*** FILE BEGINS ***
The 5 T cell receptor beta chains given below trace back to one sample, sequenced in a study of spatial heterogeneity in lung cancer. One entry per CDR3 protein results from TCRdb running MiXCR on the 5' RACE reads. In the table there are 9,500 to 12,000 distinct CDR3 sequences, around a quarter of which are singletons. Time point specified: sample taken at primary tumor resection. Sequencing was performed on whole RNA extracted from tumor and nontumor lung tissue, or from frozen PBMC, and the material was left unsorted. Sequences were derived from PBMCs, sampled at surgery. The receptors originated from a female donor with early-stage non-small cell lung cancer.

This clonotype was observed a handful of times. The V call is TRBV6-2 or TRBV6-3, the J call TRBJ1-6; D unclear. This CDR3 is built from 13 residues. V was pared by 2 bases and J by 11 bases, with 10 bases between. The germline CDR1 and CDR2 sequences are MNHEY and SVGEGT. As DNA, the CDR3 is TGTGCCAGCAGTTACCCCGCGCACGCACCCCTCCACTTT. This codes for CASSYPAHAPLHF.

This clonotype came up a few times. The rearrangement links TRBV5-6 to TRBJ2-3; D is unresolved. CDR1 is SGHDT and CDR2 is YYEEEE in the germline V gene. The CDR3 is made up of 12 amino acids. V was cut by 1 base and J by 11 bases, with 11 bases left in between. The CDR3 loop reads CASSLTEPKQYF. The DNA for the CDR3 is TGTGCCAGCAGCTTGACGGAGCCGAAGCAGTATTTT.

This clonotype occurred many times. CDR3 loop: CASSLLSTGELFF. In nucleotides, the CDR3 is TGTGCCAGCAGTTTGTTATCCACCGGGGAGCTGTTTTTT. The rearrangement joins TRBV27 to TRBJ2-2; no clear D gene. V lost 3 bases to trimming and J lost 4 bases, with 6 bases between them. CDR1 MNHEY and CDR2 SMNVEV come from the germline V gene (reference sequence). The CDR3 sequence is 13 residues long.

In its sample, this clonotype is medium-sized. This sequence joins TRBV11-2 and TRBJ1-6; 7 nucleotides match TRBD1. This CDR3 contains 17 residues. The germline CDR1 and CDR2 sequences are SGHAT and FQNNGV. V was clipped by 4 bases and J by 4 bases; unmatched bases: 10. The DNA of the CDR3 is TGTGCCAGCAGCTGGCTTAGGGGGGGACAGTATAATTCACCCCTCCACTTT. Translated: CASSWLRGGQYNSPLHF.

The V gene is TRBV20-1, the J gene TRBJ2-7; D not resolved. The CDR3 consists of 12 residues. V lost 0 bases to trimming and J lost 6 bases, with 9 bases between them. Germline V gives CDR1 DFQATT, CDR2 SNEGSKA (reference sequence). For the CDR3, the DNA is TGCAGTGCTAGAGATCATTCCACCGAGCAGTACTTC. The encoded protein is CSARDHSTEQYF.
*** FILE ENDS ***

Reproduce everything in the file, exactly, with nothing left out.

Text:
The 5 T cell receptor beta chains given below trace back to one sample, sequenced in a study of spatial heterogeneity in lung cancer. One entry per CDR3 protein results from TCRdb running MiXCR on the 5' RACE reads. In the table there are 9,500 to 12,000 distinct CDR3 sequences, around a quarter of which are singletons. Time point specified: sample taken at primary tumor resection. Sequencing was performed on whole RNA extracted from tumor and nontumor lung tissue, or from frozen PBMC, and the material was left unsorted. Sequences were derived from PBMCs, sampled at surgery. The receptors originated from a female donor with early-stage non-small cell lung cancer.

This clonotype was observed a handful of times. The V call is TRBV6-2 or TRBV6-3, the J call TRBJ1-6; D unclear. This CDR3 is built from 13 residues. V was pared by 2 bases and J by 11 bases, with 10 bases between. The germline CDR1 and CDR2 sequences are MNHEY and SVGEGT. As DNA, the CDR3 is TGTGCCAGCAGTTACCCCGCGCACGCACCCCTCCACTTT. This codes for CASSYPAHAPLHF.

This clonotype came up a few times. The rearrangement links TRBV5-6 to TRBJ2-3; D is unresolved. CDR1 is SGHDT and CDR2 is YYEEEE in the germline V gene. The CDR3 is made up of 12 amino acids. V was cut by 1 base and J by 11 bases, with 11 bases left in between. The CDR3 loop reads CASSLTEPKQYF. The DNA for the CDR3 is TGTGCCAGCAGCTTGACGGAGCCGAAGCAGTATTTT.

This clonotype occurred many times. CDR3 loop: CASSLLSTGELFF. In nucleotides, the CDR3 is TGTGCCAGCAGTTTGTTATCCACCGGGGAGCTGTTTTTT. The rearrangement joins TRBV27 to TRBJ2-2; no clear D gene. V lost 3 bases to trimming and J lost 4 bases, with 6 bases between them. CDR1 MNHEY and CDR2 SMNVEV come from the germline V gene (reference sequence). The CDR3 sequence is 13 residues long.

In its sample, this clonotype is medium-sized. This sequence joins TRBV11-2 and TRBJ1-6; 7 nucleotides match TRBD1. This CDR3 contains 17 residues. The germline CDR1 and CDR2 sequences are SGHAT and FQNNGV. V was clipped by 4 bases and J by 4 bases; unmatched bases: 10. The DNA of the CDR3 is TGTGCCAGCAGCTGGCTTAGGGGGGGACAGTATAATTCACCCCTCCACTTT. Translated: CASSWLRGGQYNSPLHF.

The V gene is TRBV20-1, the J gene TRBJ2-7; D not resolved. The CDR3 consists of 12 residues. V lost 0 bases to trimming and J lost 6 bases, with 9 bases between them. Germline V gives CDR1 DFQATT, CDR2 SNEGSKA (reference sequence). For the CDR3, the DNA is TGCAGTGCTAGAGATCATTCCACCGAGCAGTACTTC. The encoded protein is CSARDHSTEQYF.